You’ve just finished a round of research for a new product or feature and have that aha moment. Maybe you have ten of them. You’ve identified the problem to solve and know exactly what to build.
What do we all get fired up about next? BUILDING.
You’re not alone. Every one of us wants to start building that next product or feature as soon as we’ve finished our customer research.
Here are the issues I always seem to hit myself when I jump right into building that next product or feature:
- Delays, delays, and more delays – what was supposed to take 3 weeks has suddenly taken 3 months.
- Major technical hurdles that weren’t anticipated which slow down Product development and may even force development to stop.
- Building too much too soon and ending up with a product that’s full of bloat.
- Engineering spends too much time on the wrong things, and the features that matter most are light compared to parts of the product that matter least to the customer.
When I’m at this point, momentum slows down, I start second guessing what I learned from my research and I fall back into old patterns of just building what I think is right: Ideas that aren’t backed by research. I may have completed my customer research but I’ve missed another critical area of research.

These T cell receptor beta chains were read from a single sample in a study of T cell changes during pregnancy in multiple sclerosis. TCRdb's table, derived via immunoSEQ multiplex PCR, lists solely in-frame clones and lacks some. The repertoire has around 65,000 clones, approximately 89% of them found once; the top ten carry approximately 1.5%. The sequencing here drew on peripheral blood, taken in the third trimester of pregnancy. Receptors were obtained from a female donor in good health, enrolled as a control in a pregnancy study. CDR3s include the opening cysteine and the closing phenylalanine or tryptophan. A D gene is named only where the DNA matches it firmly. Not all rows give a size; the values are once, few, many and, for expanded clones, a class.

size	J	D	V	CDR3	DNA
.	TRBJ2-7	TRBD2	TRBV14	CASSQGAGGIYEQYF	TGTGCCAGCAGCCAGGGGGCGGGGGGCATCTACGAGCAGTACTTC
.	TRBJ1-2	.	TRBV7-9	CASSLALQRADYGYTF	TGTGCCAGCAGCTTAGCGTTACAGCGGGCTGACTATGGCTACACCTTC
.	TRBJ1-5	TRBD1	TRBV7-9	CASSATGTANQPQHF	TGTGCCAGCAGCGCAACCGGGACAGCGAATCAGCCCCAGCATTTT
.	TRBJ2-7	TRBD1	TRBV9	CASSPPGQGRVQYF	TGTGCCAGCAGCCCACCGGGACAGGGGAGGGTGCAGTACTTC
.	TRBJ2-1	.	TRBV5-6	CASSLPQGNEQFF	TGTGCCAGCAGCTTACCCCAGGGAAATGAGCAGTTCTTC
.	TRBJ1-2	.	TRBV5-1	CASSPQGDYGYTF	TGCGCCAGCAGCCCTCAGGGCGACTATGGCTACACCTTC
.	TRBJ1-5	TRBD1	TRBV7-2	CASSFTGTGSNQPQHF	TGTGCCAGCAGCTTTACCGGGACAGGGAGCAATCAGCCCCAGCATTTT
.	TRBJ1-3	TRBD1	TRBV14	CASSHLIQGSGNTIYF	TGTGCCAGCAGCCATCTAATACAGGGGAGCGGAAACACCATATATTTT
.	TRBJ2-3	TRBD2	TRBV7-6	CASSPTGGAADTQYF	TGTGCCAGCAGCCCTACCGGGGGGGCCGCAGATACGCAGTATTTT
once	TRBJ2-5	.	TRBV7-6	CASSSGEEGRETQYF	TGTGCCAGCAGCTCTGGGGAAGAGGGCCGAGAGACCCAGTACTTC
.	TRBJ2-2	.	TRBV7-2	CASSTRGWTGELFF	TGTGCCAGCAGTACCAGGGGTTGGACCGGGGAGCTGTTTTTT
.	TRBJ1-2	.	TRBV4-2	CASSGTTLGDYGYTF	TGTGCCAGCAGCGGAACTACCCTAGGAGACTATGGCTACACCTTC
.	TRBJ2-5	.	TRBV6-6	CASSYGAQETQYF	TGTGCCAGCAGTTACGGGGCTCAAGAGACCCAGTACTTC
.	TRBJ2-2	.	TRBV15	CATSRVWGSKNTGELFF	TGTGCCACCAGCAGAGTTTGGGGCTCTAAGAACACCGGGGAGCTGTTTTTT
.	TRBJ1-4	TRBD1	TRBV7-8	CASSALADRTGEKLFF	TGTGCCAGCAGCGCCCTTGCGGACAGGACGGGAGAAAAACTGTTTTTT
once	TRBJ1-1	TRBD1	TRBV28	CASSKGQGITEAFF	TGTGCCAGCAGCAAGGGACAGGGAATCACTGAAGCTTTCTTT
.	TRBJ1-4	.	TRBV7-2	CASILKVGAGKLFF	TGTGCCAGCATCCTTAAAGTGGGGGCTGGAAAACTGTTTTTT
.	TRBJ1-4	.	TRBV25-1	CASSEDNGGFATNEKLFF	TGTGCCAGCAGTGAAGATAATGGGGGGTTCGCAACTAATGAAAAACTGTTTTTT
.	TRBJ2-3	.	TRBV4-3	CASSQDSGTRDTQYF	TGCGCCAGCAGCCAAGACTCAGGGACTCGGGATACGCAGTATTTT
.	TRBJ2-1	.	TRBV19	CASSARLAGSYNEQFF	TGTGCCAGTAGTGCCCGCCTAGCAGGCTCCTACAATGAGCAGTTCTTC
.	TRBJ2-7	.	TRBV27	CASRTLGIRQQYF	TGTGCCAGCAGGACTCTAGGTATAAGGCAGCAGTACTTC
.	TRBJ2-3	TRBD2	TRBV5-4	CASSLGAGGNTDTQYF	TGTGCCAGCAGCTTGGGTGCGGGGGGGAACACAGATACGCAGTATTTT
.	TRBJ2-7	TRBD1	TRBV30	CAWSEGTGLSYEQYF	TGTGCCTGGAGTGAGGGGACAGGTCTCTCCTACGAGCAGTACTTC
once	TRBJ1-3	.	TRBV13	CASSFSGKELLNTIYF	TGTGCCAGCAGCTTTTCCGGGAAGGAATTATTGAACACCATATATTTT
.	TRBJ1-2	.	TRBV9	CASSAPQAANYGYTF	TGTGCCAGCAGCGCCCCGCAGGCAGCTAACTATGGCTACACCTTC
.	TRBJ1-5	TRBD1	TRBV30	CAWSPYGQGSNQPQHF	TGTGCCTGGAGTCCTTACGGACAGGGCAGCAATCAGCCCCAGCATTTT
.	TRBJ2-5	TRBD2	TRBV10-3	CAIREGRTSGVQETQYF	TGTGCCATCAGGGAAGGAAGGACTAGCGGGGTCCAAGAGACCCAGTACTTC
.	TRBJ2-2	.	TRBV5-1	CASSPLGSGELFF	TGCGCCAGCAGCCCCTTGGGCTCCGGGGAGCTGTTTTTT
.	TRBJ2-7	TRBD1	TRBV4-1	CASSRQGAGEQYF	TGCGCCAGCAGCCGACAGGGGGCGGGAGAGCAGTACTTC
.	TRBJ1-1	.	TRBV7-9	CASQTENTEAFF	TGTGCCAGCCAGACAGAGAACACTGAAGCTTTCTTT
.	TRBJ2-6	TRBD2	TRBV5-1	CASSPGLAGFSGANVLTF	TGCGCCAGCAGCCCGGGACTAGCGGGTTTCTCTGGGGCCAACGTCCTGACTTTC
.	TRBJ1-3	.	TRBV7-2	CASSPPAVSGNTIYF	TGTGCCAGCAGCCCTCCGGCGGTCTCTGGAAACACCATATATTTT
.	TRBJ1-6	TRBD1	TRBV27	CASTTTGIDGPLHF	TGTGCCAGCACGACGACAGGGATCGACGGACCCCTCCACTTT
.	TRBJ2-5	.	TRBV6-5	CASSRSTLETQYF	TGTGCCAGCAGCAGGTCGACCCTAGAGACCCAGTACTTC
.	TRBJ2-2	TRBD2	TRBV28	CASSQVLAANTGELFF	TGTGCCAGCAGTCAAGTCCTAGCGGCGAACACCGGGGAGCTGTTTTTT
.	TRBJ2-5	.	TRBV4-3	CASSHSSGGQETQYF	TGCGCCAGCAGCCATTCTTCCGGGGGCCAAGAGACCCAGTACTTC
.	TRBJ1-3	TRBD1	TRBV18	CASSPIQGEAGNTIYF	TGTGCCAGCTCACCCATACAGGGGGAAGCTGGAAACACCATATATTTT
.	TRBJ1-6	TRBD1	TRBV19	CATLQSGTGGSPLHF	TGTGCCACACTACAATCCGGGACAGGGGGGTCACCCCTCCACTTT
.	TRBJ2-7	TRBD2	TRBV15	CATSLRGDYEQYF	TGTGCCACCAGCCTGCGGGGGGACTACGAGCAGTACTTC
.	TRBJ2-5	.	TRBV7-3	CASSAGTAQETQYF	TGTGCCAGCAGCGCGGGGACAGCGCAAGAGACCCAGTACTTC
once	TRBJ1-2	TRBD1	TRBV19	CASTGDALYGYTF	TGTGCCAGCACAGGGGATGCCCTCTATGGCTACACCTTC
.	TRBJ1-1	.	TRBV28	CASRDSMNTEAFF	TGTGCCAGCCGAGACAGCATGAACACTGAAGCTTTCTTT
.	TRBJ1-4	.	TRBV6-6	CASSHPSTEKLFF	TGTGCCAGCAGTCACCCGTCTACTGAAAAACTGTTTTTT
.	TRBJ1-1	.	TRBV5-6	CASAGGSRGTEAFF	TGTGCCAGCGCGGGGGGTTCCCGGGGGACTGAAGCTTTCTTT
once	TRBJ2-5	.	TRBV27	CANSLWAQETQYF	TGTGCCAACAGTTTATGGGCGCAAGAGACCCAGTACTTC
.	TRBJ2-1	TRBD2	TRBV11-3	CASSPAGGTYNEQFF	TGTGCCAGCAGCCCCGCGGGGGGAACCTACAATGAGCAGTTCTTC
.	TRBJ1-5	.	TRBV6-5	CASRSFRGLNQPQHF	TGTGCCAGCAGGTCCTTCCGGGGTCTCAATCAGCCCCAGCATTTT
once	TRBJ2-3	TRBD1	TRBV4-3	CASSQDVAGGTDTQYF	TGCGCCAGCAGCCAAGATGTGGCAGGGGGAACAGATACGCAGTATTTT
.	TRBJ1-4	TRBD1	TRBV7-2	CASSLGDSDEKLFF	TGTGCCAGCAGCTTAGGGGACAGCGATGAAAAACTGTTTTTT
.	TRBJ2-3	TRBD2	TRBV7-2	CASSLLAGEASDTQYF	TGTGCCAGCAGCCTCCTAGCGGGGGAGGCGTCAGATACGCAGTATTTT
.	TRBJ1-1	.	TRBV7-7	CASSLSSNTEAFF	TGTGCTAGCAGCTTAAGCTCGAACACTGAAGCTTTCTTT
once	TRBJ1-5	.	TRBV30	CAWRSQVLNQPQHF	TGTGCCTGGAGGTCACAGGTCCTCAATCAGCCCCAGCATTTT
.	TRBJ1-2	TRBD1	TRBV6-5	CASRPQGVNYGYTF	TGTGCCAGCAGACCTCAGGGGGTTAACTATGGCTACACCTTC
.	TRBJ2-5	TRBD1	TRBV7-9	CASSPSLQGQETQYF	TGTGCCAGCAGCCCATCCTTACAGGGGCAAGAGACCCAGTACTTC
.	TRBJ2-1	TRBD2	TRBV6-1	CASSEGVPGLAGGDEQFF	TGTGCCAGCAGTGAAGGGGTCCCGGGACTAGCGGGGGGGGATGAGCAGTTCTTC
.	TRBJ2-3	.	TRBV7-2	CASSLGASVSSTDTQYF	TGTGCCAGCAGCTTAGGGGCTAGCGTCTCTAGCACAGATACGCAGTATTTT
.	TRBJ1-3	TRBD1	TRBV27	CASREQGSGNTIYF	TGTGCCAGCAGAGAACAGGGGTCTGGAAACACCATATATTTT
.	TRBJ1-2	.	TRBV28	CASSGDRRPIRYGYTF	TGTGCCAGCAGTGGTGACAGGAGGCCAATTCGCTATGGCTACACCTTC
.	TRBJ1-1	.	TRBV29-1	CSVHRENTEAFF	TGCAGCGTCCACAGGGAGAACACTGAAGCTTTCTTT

At that point, my new product is dead on arrival and I just haven’t admitted it to myself yet.
This is where we all get frustrated and start feeling like we should give up.
You can avoid this situation, it’s entirely preventable.
There’s a step that most people don’t take. I’ve missed it many times myself. It’s not sexy. It’s not easy. It won’t be fun. But it’s crucial. It’s the key to anticipating potential delays, technical considerations and figuring out exactly what’s most important to build first.
Earlier this year, we shared our Early Access Liftoff process with you on a new product we’re building – in case you missed it, here are some blog posts detailing what we did and how you can do it too:
- How To Create Early Access Surveys For a New Product Or Feature
- Early Access Email Scripts For a New Product Or Feature
- An Inside Look at a Successful Early Access Survey
After we finished our Early Access Liftoff, we could have jumped right into building the product. It’s so tempting to rush right into code. And at first, that’s exactly what we wanted to do.
After fighting our inner demons and winning, we took the next critical step: Technical Research.